What Sort of Developer Are You?

How Do You See Yourself as a Developer…

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What is your Commitment?

what sort of property developer are you?
A serious one, who’s out to make maximum profit, or someone whose just playing at it?

It’s vital that you decide before you take even the smallest step into the process, because that decision must affect every future decision.

Assuming current building regulations and other legal requirements are always adhered to, (i.e. no illegal or dangerous process are undertaken), there are 3 types of developer.

In & Out ‘Arry…. (Seriously serious)

He doesn’t live in the property. Serious developers don’t do that!

Everything is thoroughly researched. He knows exactly what
that property, in that road, in that neighbourhood, in this current economic climate will fetch when it’s finished. (It is this economic climate by the way, because he will be finished in 7 weeks).

He knows
exactly the standard of renovation he will undertake, which aspects will have to be undertaken by tradesmen, what he will do himself, how long it will take and how much it will all cost him.

Most importantly he knows
the maximum price he must never exceed when buying the property! His pre determined profit requirement and the time it takes to acquire that profit will determine this price.

The time element is vital, the property must sell ASAP, and the selling price is one of the two most important factors relevant to the time this sale takes. (The other is how pretty it is). What’s the point of £25.000 profit if it takes 9 months to sell? He could do 2 more in that time and make
another £15.000 on each!

When totalling his profit, in addition to the materials and any builders he has to shell out for, he also knows how much any planning permission, building inspectors, architects, structural surveyors, party wall surveyors, etc. will cost him and exactly how much it costs to buy and then sell a property, when paying solicitors, estate agents, stamp duty, etc. And he never forgets VAT!

Mr and Mrs Newlywed

Just like ‘Arry, they need the money so they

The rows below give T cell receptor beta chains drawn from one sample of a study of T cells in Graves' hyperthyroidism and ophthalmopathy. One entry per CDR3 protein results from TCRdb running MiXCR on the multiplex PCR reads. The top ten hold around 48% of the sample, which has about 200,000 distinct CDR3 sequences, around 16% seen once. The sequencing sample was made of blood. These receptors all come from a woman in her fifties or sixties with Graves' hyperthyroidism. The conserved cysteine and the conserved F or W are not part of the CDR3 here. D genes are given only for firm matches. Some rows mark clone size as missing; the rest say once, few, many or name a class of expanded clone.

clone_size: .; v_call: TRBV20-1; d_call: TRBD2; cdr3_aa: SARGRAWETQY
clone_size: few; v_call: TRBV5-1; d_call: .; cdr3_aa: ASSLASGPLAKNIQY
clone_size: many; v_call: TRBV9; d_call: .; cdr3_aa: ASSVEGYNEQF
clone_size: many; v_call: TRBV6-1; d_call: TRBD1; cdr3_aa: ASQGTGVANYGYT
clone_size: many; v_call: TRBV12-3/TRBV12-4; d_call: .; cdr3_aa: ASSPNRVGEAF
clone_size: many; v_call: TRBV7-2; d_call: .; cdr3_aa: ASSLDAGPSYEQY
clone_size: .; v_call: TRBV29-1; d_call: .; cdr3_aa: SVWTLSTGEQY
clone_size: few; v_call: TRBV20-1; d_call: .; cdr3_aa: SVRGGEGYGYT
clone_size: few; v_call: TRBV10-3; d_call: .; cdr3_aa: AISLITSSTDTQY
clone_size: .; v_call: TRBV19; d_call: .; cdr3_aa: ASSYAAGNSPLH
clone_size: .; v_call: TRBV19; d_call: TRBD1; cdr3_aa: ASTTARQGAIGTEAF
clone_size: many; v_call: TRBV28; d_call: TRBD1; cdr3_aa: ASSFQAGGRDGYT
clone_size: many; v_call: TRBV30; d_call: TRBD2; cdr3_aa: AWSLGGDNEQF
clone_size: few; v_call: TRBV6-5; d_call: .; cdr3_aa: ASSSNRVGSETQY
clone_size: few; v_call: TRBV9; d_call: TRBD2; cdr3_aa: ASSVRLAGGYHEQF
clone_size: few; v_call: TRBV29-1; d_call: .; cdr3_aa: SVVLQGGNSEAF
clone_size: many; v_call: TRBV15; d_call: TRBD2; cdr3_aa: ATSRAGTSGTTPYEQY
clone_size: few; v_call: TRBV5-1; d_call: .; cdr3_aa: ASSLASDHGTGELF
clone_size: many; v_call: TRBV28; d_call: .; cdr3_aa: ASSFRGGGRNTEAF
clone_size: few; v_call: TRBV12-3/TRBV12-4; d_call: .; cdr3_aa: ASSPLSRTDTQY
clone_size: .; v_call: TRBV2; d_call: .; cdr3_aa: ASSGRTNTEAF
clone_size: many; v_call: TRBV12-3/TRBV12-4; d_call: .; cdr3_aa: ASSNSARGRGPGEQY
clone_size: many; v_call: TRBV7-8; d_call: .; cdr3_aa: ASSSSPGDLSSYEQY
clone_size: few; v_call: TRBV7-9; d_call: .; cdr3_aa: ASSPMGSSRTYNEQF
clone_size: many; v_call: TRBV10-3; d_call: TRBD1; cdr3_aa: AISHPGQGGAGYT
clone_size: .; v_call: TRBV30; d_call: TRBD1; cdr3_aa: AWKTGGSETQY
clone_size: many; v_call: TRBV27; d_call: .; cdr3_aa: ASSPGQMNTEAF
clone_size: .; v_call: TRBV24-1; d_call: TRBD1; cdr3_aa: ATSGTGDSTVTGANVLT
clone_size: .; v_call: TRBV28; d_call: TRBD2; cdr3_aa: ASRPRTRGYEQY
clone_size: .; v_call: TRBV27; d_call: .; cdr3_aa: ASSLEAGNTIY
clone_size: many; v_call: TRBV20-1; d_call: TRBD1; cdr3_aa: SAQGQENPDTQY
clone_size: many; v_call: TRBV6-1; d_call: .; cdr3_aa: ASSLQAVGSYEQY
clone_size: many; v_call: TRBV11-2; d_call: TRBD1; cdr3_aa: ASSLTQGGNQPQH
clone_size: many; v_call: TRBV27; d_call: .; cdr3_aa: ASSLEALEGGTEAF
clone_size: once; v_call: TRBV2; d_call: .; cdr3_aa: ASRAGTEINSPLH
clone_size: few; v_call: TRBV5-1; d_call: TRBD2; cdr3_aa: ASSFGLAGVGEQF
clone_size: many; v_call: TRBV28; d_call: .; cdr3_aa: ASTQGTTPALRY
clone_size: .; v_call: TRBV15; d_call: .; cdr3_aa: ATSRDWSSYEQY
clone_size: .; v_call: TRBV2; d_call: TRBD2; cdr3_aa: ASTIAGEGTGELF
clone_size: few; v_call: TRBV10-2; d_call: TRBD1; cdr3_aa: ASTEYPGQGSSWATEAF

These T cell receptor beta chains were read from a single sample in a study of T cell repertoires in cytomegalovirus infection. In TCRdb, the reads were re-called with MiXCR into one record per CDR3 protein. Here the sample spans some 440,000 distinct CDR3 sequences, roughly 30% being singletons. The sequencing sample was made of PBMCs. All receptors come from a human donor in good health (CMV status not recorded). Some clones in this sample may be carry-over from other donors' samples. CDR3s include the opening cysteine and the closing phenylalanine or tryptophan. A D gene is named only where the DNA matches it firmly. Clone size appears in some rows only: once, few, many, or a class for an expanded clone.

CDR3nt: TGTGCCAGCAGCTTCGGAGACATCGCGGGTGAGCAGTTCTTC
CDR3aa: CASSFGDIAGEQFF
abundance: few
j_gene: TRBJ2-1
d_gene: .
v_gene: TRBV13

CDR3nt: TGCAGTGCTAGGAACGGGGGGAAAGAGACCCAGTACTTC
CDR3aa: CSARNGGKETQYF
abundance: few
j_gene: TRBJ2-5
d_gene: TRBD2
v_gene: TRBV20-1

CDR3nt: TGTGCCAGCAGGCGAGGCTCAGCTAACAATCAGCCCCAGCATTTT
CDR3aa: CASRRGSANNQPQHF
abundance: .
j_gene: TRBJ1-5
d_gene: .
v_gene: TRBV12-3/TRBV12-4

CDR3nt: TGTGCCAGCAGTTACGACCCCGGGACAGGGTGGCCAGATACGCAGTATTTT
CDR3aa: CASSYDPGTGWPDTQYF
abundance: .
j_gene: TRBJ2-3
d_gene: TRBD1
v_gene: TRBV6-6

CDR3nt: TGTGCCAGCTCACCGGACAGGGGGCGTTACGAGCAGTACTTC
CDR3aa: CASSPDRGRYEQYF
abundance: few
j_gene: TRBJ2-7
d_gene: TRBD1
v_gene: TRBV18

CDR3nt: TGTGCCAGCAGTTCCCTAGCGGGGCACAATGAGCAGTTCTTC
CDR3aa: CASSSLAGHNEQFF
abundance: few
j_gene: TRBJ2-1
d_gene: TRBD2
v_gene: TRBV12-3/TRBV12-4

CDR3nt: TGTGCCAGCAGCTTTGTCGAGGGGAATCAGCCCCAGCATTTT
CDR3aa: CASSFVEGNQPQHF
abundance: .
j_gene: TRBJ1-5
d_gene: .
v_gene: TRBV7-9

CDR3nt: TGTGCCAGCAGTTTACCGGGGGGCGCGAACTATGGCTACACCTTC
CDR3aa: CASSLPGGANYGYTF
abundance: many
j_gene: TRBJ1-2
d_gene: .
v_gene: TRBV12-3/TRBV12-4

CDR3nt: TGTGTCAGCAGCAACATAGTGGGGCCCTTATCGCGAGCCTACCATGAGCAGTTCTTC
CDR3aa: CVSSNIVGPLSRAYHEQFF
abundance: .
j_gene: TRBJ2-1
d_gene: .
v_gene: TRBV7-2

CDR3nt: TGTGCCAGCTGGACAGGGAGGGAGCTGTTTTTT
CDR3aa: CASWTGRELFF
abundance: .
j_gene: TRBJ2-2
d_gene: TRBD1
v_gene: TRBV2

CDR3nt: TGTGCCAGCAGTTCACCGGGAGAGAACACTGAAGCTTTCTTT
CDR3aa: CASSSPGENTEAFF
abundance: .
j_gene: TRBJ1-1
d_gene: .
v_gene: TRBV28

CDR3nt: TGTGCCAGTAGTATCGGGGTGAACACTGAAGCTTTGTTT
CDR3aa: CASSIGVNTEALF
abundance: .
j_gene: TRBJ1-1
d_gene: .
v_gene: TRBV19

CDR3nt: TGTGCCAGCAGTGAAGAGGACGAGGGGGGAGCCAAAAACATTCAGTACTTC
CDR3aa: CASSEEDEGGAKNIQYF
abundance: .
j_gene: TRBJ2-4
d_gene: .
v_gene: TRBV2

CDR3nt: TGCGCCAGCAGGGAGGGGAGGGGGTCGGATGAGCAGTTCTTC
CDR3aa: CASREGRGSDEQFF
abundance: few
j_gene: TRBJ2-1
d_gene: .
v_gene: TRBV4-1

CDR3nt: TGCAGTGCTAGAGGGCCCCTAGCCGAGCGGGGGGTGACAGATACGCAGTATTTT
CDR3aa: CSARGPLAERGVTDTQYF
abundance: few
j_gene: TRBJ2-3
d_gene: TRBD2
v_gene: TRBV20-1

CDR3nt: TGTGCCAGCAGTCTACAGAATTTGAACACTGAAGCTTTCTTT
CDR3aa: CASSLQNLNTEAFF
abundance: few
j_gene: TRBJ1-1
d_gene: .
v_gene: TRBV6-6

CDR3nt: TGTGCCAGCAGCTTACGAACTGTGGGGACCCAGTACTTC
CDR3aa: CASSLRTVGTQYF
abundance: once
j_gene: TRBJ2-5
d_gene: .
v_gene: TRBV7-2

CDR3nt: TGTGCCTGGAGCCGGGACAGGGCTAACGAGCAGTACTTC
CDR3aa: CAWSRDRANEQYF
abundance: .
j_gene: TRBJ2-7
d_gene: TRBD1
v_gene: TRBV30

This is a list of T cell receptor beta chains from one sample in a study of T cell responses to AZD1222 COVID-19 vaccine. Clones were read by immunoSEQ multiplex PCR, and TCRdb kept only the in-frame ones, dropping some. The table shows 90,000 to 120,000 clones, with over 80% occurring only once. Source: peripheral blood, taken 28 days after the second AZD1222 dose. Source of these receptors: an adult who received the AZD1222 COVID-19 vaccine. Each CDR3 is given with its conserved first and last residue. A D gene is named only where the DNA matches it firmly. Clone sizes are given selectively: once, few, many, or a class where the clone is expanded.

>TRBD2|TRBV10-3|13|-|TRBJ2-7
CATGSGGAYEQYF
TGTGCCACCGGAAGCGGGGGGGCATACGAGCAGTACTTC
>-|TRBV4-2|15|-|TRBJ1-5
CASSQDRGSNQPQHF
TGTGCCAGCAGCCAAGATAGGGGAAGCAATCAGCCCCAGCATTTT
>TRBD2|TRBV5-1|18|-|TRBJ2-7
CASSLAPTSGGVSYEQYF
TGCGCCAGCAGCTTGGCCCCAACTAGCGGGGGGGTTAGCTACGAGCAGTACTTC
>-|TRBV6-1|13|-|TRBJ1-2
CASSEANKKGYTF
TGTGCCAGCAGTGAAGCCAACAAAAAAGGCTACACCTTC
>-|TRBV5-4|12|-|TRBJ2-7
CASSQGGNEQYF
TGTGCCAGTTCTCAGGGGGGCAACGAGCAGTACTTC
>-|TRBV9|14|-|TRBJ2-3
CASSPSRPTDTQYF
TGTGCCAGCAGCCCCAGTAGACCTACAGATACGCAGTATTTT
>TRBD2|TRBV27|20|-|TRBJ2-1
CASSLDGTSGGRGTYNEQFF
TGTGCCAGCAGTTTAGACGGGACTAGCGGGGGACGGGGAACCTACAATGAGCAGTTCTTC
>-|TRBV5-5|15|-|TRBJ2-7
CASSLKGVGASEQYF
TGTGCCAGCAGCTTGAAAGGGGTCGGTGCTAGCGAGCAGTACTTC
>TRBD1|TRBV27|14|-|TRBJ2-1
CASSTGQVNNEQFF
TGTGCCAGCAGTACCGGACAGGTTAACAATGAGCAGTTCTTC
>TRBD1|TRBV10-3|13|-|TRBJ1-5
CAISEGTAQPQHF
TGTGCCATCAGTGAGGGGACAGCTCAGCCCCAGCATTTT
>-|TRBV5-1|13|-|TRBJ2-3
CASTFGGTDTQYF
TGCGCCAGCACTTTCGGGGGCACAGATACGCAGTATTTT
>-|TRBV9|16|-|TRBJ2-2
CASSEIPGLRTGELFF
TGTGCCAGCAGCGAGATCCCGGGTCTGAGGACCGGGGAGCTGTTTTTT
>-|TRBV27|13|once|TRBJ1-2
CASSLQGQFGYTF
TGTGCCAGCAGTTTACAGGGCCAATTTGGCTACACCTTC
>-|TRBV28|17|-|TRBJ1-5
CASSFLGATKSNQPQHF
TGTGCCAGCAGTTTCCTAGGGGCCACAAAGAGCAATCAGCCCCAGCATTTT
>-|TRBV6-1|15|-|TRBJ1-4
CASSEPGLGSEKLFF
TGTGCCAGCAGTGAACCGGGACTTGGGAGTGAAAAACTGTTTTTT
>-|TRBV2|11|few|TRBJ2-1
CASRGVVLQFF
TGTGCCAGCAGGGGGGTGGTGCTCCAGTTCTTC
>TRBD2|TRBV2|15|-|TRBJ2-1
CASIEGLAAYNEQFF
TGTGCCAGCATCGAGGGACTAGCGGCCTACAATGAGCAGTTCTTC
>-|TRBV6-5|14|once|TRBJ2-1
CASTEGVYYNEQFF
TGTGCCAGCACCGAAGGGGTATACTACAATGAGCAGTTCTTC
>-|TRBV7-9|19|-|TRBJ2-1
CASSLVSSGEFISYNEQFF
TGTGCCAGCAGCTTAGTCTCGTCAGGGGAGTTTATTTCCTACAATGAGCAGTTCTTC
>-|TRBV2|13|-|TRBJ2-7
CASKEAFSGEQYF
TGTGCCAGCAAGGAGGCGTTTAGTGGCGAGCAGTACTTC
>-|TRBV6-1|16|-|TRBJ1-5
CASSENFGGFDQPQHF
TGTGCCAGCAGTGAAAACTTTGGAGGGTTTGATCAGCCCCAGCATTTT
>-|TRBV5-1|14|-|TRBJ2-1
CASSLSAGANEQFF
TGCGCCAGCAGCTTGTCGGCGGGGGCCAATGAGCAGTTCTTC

are going to go for it (bless them). Unfortunately they have to live in it of course, so right from the start they have no chance of keeping to their 6 months timescale. Also, they actually like the property (it’s their first home together for goodness sake), so they paid a bit more than they should have done for it. Dave will do a lot of the work himself of course, so that will make up the difference!

It turns out that Dave’s not as competent as he thinks, also his brother doesn’t commit the time he said he would. They put in a kitchen and bathroom that are too expensive, they haven’t really costed everything properly and they run out of money about 6 weeks before it’s finished. Still, they can decorate and things, so it potters along nicely.

The upshot is, it takes about 9 months to finish, they had to put in a new gas boiler that they hadn’t costed for but they make £15.000 profit and they
have learned a lot. Unfortunately, that evening spent in the new bath together led to other newlywed type activities and little Johnny is due in 2 months, so they will have to wait a year before they do it again. (Develop the next house I mean, not get in the bath together).

Dennis & Sandra

Their children have left home, Dennis’ mum has just died and left them £450.000. They’ve bought a new silver 4X4, been on a cruise and joined the golf club, so now they think they might buy a nice house in the Dales and “do it up”. They can use it as a holiday home until it sells and deprive some sad little village of yet another “family in residence”, because no locals will be able to afford it once it’s been gentrified. (I’ll fall off this high horse one day and hurt myself, I know I will).

Obviously they don’t cost anything out in any meaningful way, pay the asking price, get builders in to do everything, spend
way too much on a kitchen and bathroom, put up a conservatory, landscape the garden and give it a new roof. It takes 6 months to complete, costs £70.000 to do it and doesn’t sell for a year. Mind you they make £50.000 profit, haven’t lifted a finger and see some spectacular countryside, could be worse I suppose!

That’s the “WHY” of property development dealt with (after a fashion). Have a look at article
“Where to Begin”, It’s not specific, just general stuff about vital decisions that all developers have to make, relative to potential profit. (Not for Dennis or Sandra).

The specifics come later!